We are the women who live in tiny apartments. We are the women stretching out on our beds alone. Our laundry and our empty bottles of La Croix and scribbled notebooks, our own. We are the women that cry in our pajamas late into the night. We are the women that feel the strongest we’ve ever felt, cooking a roast in our kitchens listening to Solange, growing well into the seasons of our lives. We are the studio apartment society. The big-hearted variety.
A talented friend of mine, Laura Rae, and I are venturing on a little journey to share the story of these quaint apartments and the women living in them—here on Wit & Delight. She’ll capture the visuals and I’ll try the best I can to tell their stories. Studio Apartment Society will follow the stories of the things they keep, the spaces they tend, and the people they love. Out on their own in the world.
Let us usher you into Giselle Ugarte’s empowering, bold, and plush downtown Minneapolis den. We spent a unseasonably snow-lacking November morning sipping coffee and smoothies in her apartment. I wish we could have stayed the entire afternoon.
A very joyous long-haired white and chestnut Chihuahua, fondly known as Penelope, welcomes us first, followed by Giselle’s hugs. Giselle calls Penelope “her large hamster” after pecking her cashew-sized nose with a kiss. Penelope fits like a well-accessorized clutch under her arm.
A Wonder Woman business card holder welcomes us on the front table, the baddest primary colored superhero wrapped in sheen and brass. A golden podcast microphone is next to a framed article by Minneapolis/St.Paul Business Journal with her profile highlighted in bold. The book “Wolfpack” by Abby Wambach rests on the desk and the book “I Am Grateful, Recipes & Lifestyles of Cafe Gratitude” on the kitchen counter next to a bushel of fresh bananas. A backwards “You Love I” framed quote on the wall near the doorway reflects “I Love You” to herself on the mirror adjacent to the frame. One personal affirmation before walking out the door every morning.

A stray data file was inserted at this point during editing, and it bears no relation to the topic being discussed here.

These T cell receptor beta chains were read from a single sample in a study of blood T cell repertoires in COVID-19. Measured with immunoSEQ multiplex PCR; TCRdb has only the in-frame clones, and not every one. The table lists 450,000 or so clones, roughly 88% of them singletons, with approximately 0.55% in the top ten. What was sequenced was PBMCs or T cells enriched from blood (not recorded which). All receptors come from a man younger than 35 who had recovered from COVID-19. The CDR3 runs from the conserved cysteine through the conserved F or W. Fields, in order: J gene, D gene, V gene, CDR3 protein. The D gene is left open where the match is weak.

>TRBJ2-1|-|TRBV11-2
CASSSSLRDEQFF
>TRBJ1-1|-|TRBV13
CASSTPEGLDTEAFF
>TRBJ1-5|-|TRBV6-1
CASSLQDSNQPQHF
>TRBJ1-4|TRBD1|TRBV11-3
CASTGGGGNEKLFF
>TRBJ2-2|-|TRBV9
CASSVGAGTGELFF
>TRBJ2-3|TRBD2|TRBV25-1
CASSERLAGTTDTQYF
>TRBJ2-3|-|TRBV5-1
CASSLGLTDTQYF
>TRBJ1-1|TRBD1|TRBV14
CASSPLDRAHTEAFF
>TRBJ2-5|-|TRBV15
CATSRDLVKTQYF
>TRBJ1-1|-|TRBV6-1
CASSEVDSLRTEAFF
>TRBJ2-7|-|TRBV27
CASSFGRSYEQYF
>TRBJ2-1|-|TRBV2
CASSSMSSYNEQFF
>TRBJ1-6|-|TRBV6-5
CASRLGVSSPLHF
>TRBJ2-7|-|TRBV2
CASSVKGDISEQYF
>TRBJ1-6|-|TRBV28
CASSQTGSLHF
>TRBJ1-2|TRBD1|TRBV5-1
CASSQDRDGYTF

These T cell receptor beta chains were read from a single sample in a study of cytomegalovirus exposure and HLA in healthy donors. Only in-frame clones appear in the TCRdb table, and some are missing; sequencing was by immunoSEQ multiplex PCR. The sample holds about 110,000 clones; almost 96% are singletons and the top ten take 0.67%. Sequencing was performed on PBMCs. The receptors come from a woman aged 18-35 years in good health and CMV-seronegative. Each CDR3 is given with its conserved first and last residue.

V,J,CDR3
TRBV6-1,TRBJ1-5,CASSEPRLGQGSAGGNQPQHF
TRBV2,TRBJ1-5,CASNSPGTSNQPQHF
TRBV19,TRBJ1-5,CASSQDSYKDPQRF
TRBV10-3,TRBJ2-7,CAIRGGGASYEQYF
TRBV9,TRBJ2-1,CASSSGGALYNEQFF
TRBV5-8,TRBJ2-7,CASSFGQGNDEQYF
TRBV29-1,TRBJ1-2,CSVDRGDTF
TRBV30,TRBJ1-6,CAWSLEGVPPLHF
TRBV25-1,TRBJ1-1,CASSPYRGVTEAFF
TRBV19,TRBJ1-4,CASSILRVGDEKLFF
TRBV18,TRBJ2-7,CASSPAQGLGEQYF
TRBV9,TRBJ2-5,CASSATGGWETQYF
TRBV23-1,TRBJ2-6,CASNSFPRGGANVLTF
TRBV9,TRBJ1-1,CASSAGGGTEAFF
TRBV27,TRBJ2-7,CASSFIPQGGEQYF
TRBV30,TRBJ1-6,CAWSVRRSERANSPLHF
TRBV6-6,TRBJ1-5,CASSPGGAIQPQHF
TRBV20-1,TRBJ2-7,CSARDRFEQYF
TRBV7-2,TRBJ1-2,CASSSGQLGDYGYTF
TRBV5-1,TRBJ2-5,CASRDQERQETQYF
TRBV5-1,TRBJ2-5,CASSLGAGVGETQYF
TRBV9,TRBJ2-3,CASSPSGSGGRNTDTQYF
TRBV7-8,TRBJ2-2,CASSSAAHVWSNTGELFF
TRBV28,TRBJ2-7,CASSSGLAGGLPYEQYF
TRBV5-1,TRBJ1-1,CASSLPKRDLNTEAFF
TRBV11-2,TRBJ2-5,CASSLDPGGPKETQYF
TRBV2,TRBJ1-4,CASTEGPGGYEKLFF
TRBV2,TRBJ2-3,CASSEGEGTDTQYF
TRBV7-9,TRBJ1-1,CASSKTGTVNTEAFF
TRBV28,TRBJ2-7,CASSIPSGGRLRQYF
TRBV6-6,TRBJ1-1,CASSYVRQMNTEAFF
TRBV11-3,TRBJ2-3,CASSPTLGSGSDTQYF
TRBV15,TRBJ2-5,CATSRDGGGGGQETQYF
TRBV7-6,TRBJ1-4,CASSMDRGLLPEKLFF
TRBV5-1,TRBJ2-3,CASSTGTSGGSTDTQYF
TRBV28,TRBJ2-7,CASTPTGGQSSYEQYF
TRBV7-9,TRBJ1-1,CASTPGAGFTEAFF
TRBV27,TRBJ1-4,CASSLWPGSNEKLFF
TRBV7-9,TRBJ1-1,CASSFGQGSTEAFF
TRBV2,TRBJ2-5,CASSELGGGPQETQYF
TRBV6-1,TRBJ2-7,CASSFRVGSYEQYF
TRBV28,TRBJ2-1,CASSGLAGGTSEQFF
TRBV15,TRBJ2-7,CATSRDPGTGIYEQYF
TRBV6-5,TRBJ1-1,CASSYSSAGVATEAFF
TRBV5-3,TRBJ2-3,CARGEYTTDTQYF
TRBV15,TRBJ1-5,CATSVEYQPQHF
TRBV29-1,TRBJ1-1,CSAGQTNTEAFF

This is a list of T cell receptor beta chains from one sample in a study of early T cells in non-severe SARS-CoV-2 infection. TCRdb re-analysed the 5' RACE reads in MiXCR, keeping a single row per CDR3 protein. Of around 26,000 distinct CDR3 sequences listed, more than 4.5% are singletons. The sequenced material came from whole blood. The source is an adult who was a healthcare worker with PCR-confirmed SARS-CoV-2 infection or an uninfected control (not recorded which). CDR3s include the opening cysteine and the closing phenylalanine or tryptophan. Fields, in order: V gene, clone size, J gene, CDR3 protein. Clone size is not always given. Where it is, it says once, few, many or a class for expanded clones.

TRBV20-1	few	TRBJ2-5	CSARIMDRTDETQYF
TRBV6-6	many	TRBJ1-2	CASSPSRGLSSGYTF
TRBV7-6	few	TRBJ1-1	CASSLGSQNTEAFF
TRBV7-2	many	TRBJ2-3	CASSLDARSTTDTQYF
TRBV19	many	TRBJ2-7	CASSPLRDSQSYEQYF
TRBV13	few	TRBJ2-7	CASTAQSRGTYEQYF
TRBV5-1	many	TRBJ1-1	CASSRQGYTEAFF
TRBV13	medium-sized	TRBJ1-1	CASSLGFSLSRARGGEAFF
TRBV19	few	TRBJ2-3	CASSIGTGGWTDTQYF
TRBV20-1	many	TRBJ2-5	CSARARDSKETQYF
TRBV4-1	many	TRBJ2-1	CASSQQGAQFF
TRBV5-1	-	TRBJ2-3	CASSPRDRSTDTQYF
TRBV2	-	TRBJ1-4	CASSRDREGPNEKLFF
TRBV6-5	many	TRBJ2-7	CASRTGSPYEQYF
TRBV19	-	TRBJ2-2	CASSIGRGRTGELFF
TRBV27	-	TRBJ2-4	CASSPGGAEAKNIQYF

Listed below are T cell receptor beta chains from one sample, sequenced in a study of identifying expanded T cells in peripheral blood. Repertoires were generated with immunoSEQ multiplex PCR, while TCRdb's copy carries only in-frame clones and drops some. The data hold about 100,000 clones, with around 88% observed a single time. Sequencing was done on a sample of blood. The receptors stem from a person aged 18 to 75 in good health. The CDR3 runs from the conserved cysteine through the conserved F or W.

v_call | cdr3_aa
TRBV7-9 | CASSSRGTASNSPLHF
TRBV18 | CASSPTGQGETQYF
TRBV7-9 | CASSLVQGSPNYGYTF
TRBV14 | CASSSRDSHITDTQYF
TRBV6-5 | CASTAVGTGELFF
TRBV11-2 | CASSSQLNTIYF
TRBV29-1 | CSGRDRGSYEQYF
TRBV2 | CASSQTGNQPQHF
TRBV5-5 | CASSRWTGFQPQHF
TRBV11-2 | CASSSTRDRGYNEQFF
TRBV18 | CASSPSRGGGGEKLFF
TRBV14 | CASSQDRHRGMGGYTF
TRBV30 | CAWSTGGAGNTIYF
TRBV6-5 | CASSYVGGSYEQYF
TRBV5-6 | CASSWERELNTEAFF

Instantly, the room prompts a positive energy. This is a place Giselle finds inner solidarity. More importantly, an inner motivational victory plan. The space is a breath of fresh air. It withstands a deluxe boldness.
The apartment is quiet. No music. Simply the sound of exhaust and cars scattered within the downtown AM hustle. And the sound of Penelope clicking her joyful toes on the kitchen hardwood. Giselle holds a plum-colored smoothie in a satin robe and asks Penelope if she’d like to give us a tour. A giant, gorgeous silver deer head hangs on the wall near the window, bathing in sunlight. The antlers are painted in punchy pink. It’s the first thing that catches my eye.
I was afraid of all the pink once. I was afraid I’d make the place too girly. Now I’m like, f*ck it, I don’t care. This is my apartment.”
“I was afraid of all the pink once. I was afraid I’d make the place too girly. Now I’m like, f*ck it, I don’t care. This is my apartment.” She looks up at the center point of the room at her chrome-silver wall deer, “I painted those antlers pink when I moved in. It’s my favorite piece in the room. Which, I need to come up with a name for her. I think her name is Selena.”
The pink doesn’t end there. Color splashes all around like a thick paintbrush on canvas. A blue throw is paired with a blueberry stripped rug in the living room. Colorful throw pillows on a chair she calls “her cloud” pop like couch accessory popcorn. She tells us she was inspired by The Coven’s expressive color story, the community workspace for women, sharing the downtown skyline with her walk to work.
A bushel of pink roses adds a splash of flirty color to a nightstand next to her white couch. “I always have pink roses in my apartment now. Dead or alive. Maybe I thought red was too cliche. Either way, roses are always something you think someone else needs to buy for you. But that’s just not true.”
A Freida Kahlo framed photo joins a photo mural on the main wall, next to a mugshot of a brave lion. “The photo wall started with that lion,” she tells us. So, for the rest of the time, I imagine every gutsy, courageous, colorful moment in her space evolving from that lion. It’s a good feeling. Giselle’s home encompasses a lioness charisma. She’s found her place. And she made it her own.